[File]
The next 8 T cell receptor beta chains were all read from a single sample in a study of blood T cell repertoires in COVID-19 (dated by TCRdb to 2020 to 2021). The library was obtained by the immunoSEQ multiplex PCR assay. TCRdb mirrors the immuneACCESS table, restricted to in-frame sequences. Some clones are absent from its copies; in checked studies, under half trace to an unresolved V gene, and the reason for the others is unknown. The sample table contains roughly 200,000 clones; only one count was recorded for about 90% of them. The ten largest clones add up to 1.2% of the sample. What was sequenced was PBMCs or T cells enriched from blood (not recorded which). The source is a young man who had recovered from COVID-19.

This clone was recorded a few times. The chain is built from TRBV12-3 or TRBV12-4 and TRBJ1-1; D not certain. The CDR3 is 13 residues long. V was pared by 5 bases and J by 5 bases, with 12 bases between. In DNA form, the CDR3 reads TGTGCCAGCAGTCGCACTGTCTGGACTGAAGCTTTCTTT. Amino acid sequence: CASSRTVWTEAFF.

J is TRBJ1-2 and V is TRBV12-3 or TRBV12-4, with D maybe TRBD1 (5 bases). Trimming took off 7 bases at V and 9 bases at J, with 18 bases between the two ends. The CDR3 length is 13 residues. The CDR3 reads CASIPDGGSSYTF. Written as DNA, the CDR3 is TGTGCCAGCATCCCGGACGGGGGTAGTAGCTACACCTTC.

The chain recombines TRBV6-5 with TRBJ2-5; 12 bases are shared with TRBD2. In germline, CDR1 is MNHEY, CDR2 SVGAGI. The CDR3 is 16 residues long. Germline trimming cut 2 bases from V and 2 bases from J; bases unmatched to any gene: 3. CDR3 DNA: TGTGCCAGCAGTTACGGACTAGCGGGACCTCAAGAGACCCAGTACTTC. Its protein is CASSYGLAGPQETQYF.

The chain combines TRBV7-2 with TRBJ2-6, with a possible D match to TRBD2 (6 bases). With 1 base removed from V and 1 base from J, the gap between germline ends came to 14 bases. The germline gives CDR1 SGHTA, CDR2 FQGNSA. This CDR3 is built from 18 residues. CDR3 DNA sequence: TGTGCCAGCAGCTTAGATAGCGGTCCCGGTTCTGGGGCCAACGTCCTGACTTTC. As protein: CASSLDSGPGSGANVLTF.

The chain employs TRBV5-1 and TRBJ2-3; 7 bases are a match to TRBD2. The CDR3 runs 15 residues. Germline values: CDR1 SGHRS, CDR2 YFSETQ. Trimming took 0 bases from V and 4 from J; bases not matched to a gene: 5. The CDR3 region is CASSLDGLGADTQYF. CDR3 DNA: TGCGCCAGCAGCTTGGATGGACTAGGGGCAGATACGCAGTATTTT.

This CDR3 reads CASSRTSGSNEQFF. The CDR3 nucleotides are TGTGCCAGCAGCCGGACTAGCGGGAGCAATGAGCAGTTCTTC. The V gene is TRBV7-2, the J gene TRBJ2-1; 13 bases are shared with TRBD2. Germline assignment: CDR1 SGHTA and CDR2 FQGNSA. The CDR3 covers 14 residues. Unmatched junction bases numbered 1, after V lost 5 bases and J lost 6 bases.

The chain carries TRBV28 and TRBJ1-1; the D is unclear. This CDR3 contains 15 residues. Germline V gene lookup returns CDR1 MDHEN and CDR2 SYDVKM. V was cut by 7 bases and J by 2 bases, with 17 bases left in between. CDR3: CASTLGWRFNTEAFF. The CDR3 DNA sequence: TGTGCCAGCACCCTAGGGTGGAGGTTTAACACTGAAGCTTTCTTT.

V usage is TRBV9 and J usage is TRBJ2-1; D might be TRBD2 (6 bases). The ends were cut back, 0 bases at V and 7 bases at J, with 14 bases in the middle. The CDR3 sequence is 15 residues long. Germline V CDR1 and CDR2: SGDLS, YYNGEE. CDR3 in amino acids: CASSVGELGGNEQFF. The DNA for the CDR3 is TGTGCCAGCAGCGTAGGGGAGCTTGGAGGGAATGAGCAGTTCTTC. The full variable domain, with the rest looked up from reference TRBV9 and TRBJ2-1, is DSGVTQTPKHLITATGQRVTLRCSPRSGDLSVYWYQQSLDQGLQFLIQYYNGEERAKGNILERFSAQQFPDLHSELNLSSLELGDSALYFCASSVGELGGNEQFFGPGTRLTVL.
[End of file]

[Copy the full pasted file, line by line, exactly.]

The next 8 T cell receptor beta chains were all read from a single sample in a study of blood T cell repertoires in COVID-19 (dated by TCRdb to 2020 to 2021). The library was obtained by the immunoSEQ multiplex PCR assay. TCRdb mirrors the immuneACCESS table, restricted to in-frame sequences. Some clones are absent from its copies; in checked studies, under half trace to an unresolved V gene, and the reason for the others is unknown. The sample table contains roughly 200,000 clones; only one count was recorded for about 90% of them. The ten largest clones add up to 1.2% of the sample. What was sequenced was PBMCs or T cells enriched from blood (not recorded which). The source is a young man who had recovered from COVID-19.

This clone was recorded a few times. The chain is built from TRBV12-3 or TRBV12-4 and TRBJ1-1; D not certain. The CDR3 is 13 residues long. V was pared by 5 bases and J by 5 bases, with 12 bases between. In DNA form, the CDR3 reads TGTGCCAGCAGTCGCACTGTCTGGACTGAAGCTTTCTTT. Amino acid sequence: CASSRTVWTEAFF.

J is TRBJ1-2 and V is TRBV12-3 or TRBV12-4, with D maybe TRBD1 (5 bases). Trimming took off 7 bases at V and 9 bases at J, with 18 bases between the two ends. The CDR3 length is 13 residues. The CDR3 reads CASIPDGGSSYTF. Written as DNA, the CDR3 is TGTGCCAGCATCCCGGACGGGGGTAGTAGCTACACCTTC.

The chain recombines TRBV6-5 with TRBJ2-5; 12 bases are shared with TRBD2. In germline, CDR1 is MNHEY, CDR2 SVGAGI. The CDR3 is 16 residues long. Germline trimming cut 2 bases from V and 2 bases from J; bases unmatched to any gene: 3. CDR3 DNA: TGTGCCAGCAGTTACGGACTAGCGGGACCTCAAGAGACCCAGTACTTC. Its protein is CASSYGLAGPQETQYF.

The chain combines TRBV7-2 with TRBJ2-6, with a possible D match to TRBD2 (6 bases). With 1 base removed from V and 1 base from J, the gap between germline ends came to 14 bases. The germline gives CDR1 SGHTA, CDR2 FQGNSA. This CDR3 is built from 18 residues. CDR3 DNA sequence: TGTGCCAGCAGCTTAGATAGCGGTCCCGGTTCTGGGGCCAACGTCCTGACTTTC. As protein: CASSLDSGPGSGANVLTF.

The chain employs TRBV5-1 and TRBJ2-3; 7 bases are a match to TRBD2. The CDR3 runs 15 residues. Germline values: CDR1 SGHRS, CDR2 YFSETQ. Trimming took 0 bases from V and 4 from J; bases not matched to a gene: 5. The CDR3 region is CASSLDGLGADTQYF. CDR3 DNA: TGCGCCAGCAGCTTGGATGGACTAGGGGCAGATACGCAGTATTTT.

This CDR3 reads CASSRTSGSNEQFF. The CDR3 nucleotides are TGTGCCAGCAGCCGGACTAGCGGGAGCAATGAGCAGTTCTTC. The V gene is TRBV7-2, the J gene TRBJ2-1; 13 bases are shared with TRBD2. Germline assignment: CDR1 SGHTA and CDR2 FQGNSA. The CDR3 covers 14 residues. Unmatched junction bases numbered 1, after V lost 5 bases and J lost 6 bases.

The chain carries TRBV28 and TRBJ1-1; the D is unclear. This CDR3 contains 15 residues. Germline V gene lookup returns CDR1 MDHEN and CDR2 SYDVKM. V was cut by 7 bases and J by 2 bases, with 17 bases left in between. CDR3: CASTLGWRFNTEAFF. The CDR3 DNA sequence: TGTGCCAGCACCCTAGGGTGGAGGTTTAACACTGAAGCTTTCTTT.

V usage is TRBV9 and J usage is TRBJ2-1; D might be TRBD2 (6 bases). The ends were cut back, 0 bases at V and 7 bases at J, with 14 bases in the middle. The CDR3 sequence is 15 residues long. Germline V CDR1 and CDR2: SGDLS, YYNGEE. CDR3 in amino acids: CASSVGELGGNEQFF. The DNA for the CDR3 is TGTGCCAGCAGCGTAGGGGAGCTTGGAGGGAATGAGCAGTTCTTC. The full variable domain, with the rest looked up from reference TRBV9 and TRBJ2-1, is DSGVTQTPKHLITATGQRVTLRCSPRSGDLSVYWYQQSLDQGLQFLIQYYNGEERAKGNILERFSAQQFPDLHSELNLSSLELGDSALYFCASSVGELGGNEQFFGPGTRLTVL.